• Thanks a lot matey and I definitely will. Not been back in over 2 years now and last time was only for 4 days, but hoping I’ll get back next year for my 50th.

      My sister has offered to throw a huge party and of course I’d love for you and Bernie to be there. I may even invite Mr Stevenson ;-)

  • Had some great news this morning as the medical team have done a complete volte face and decided not to operate. The neurosurgeon thinks they can control the tumor using medication which is brilliant.

    Helen still has a few more tests to undergo to ensure the’r no problem with her optic nerve, but if their suspicions are correct it will be down to the endocrinologist to sort matters out rather than a surgeon.

    Pretty damn relieved I can tell you as we had more or less resigned ourselves to Helen having the op and being off work for some while with all that would entail both health wise and financially.

    This is a great example of why reframing is brilliant because it would have been easy for somebody to have said “Oh you’re just fooling yourself thinking everything will be ok”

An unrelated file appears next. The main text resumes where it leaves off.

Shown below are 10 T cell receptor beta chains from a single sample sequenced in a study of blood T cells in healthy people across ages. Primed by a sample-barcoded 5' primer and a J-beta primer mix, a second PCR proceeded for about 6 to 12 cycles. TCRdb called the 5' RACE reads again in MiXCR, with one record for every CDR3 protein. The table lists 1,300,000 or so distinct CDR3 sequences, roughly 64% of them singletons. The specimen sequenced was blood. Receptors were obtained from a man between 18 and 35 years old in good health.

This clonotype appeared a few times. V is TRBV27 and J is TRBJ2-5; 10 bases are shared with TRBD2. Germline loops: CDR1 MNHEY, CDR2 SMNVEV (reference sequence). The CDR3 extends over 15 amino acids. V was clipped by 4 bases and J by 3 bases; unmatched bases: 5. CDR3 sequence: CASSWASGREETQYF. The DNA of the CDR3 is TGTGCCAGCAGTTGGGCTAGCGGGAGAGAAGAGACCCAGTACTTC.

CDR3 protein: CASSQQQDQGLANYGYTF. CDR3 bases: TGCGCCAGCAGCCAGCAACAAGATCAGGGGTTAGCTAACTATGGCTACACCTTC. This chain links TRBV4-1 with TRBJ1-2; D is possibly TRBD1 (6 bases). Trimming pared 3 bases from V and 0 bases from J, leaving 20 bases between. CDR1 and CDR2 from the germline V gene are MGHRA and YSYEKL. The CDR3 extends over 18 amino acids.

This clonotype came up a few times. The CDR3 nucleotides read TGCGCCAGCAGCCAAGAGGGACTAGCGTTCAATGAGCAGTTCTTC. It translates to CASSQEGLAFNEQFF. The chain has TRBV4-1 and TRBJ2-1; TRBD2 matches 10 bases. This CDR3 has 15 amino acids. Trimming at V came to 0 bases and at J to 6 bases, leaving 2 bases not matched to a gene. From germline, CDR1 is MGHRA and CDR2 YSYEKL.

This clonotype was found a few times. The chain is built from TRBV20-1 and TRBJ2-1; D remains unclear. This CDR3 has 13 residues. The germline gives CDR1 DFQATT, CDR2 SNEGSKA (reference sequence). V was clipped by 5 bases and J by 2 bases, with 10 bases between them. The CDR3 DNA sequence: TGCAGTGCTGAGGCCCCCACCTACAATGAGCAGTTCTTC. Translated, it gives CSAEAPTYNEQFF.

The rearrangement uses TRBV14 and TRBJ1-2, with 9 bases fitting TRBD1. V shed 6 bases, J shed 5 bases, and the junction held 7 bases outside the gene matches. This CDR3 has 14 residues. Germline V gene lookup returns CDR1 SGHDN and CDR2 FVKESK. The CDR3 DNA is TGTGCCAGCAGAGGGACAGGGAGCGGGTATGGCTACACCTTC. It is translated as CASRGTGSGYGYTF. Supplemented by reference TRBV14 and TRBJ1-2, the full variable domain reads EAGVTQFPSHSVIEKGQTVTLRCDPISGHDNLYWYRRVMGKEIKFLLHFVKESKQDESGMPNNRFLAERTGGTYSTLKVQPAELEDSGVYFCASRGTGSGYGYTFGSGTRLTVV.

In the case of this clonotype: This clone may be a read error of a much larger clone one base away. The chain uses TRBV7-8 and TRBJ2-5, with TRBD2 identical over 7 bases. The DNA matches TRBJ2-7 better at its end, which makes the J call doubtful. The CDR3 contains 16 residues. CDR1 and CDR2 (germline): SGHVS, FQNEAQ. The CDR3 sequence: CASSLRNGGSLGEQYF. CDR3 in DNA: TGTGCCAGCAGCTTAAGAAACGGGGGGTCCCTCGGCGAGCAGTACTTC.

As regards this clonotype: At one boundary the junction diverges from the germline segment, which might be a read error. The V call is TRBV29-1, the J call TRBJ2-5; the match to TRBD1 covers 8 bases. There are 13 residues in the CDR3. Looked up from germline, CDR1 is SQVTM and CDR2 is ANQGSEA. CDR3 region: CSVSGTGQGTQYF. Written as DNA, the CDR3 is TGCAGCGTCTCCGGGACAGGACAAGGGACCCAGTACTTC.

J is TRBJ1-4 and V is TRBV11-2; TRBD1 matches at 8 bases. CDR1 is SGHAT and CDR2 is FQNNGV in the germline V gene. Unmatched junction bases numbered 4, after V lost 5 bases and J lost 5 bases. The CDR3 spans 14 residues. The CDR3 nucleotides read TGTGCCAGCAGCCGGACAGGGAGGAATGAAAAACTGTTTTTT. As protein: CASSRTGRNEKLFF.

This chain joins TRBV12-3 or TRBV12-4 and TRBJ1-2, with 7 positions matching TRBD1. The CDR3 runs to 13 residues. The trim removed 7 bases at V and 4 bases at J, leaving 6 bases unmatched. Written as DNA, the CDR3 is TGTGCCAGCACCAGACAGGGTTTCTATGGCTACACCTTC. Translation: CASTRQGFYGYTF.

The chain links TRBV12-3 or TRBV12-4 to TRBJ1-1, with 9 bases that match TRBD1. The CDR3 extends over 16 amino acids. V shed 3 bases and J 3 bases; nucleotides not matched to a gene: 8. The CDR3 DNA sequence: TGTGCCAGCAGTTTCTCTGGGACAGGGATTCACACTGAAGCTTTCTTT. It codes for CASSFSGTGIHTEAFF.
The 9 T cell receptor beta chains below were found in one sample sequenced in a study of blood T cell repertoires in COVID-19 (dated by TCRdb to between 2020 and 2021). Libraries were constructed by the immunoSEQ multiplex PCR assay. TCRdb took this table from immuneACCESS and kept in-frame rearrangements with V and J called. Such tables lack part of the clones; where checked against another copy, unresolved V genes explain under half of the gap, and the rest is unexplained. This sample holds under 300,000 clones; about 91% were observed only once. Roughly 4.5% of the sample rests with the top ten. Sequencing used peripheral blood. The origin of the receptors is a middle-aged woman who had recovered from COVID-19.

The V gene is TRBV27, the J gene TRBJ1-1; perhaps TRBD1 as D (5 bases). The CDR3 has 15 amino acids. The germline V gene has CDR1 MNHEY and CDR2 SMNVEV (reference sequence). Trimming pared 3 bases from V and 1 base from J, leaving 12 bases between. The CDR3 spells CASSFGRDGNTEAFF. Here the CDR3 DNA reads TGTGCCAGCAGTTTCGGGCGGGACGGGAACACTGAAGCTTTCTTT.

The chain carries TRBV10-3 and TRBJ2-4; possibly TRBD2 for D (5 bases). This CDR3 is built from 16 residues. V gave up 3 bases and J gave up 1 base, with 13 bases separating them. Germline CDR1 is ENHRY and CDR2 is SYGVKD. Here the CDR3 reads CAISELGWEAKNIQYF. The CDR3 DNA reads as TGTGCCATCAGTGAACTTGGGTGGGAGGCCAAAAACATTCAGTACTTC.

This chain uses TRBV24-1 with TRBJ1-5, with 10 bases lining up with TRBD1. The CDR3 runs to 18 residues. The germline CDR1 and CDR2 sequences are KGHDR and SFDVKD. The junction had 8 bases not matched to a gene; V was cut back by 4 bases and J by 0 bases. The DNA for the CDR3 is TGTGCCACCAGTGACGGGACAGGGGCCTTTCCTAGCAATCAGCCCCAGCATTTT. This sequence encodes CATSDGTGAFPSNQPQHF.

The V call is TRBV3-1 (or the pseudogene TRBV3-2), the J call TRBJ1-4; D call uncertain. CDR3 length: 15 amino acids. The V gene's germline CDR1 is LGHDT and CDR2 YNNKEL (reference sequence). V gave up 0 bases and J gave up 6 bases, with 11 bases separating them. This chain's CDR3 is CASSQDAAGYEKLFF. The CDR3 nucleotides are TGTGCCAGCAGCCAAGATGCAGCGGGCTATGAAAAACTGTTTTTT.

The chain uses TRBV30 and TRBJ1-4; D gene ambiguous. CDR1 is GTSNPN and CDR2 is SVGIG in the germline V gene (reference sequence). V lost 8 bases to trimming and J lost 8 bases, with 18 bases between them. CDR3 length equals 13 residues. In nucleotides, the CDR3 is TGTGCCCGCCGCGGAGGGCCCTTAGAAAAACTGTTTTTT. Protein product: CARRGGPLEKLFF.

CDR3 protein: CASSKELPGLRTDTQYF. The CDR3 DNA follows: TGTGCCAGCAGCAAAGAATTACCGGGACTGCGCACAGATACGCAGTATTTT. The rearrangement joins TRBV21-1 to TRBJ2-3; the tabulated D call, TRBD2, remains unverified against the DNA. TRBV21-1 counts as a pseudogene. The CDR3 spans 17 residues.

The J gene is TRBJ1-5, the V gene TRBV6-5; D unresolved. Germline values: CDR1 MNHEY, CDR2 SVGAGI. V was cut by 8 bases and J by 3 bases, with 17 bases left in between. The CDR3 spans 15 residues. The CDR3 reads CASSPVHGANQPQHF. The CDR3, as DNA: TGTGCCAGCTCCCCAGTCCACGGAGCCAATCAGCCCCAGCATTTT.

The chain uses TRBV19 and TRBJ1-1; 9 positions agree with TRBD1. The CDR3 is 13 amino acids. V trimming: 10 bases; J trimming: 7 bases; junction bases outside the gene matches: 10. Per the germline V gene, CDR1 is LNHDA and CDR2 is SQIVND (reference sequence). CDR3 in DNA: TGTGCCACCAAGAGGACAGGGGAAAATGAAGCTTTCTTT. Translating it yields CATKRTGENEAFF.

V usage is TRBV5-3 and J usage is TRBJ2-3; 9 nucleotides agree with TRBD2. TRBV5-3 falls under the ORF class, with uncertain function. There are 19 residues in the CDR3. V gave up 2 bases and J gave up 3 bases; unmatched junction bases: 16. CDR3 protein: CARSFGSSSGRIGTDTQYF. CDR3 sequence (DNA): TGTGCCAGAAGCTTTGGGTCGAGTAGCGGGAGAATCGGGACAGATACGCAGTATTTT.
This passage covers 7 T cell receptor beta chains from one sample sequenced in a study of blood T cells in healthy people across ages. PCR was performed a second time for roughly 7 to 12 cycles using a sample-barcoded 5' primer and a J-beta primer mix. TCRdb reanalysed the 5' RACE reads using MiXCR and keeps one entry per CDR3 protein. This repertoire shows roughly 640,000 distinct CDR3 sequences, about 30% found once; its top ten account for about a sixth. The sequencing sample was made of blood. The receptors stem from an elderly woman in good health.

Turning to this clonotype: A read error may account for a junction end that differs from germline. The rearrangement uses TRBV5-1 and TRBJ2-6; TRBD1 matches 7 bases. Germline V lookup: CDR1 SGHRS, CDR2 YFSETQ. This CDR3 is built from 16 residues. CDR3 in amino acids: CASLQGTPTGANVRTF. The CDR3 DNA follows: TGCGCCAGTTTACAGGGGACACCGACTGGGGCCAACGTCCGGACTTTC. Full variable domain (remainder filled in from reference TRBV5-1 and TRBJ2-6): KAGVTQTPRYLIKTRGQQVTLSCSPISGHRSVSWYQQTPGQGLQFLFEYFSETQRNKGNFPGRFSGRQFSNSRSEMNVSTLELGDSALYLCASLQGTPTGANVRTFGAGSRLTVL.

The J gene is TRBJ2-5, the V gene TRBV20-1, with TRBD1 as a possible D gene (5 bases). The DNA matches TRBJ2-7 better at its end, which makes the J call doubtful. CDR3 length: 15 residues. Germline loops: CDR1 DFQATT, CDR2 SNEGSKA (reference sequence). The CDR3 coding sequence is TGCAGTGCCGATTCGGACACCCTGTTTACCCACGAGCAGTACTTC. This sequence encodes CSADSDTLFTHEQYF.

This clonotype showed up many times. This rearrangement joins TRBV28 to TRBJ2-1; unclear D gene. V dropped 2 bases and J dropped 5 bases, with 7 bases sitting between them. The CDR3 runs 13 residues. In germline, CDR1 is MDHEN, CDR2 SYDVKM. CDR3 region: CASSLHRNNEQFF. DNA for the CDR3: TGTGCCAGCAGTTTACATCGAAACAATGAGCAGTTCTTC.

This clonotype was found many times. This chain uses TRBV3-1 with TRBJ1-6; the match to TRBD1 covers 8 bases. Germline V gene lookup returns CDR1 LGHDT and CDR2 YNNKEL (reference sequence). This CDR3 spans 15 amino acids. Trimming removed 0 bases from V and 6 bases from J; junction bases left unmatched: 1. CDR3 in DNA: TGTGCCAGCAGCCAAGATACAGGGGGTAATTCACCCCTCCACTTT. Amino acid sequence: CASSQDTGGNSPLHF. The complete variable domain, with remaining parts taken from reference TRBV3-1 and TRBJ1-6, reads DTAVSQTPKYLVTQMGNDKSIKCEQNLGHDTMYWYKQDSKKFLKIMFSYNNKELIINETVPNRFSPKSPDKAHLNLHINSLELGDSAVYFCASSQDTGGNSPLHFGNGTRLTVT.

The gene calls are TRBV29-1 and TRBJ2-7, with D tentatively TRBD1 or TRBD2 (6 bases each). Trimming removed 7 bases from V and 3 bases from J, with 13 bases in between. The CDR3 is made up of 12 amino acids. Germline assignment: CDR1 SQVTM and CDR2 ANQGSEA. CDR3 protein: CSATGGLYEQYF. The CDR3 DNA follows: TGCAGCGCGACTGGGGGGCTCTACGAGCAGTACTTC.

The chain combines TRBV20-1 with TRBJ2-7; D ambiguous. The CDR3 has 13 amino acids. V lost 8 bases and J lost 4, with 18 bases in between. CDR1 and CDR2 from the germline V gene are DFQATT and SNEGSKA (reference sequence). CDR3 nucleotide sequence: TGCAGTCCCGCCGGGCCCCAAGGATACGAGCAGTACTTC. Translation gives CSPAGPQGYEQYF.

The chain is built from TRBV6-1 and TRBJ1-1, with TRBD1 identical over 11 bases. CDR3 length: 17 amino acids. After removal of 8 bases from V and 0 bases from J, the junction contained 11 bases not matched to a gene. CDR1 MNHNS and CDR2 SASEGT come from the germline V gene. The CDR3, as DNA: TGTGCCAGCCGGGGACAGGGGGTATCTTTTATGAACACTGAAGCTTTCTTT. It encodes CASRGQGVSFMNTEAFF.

It appears not :-)

  • That’s BRILLIANT news Tim and must be a great relief for you and Helen… as you say, a great example of why reframing is such a powerful thing. Thanks for the update, it’s good to know things are moving in the right direction and all the best with the endocrinologist getting things sorted.

  • Thanks for the follows up everybody and yes, I am extremely pumped about this although wondering why we went through a worrying week of thinking surgery was the only realistic option.

    Oh well, what doesn’t kill you makes your stronger. Except stuff that doesn’t make you stronger or kill you, which is quite a lot of stuff really.

  • Yep, I agree Tim re worrying week and why you were left thinking surgery was only option. That said, your comment now just makes me smile at the end of a hectic day here in the UK (sun’s out for a min, remember those UK nanoseconds..!?), which is your unique knack with words…and there’s a post here on what do you do with the stuff that doesn’t make you stronger or kill you…?!

    Atb Tamsin

  • mark

    thank you so much for such a gutsy and inspiring post & I wish you both all the best

  • Holy Shit, Tim! Man, I was not expecting such an unfortunate event. I will keep Helen in my prayers. Good. God. Almighty. She sounds like a wonderfully grounded and lovely person.

    My reframe is, “thankfully Helen’s a nurse; is familiar with hospitals, and she’s in capable medical hands.”

    Hang tight….

  • Your post reminds me of a motto me and Mr D live by – We can’t always choose what happens to us but we can always choose how we respond. Best wishes to you and Helen.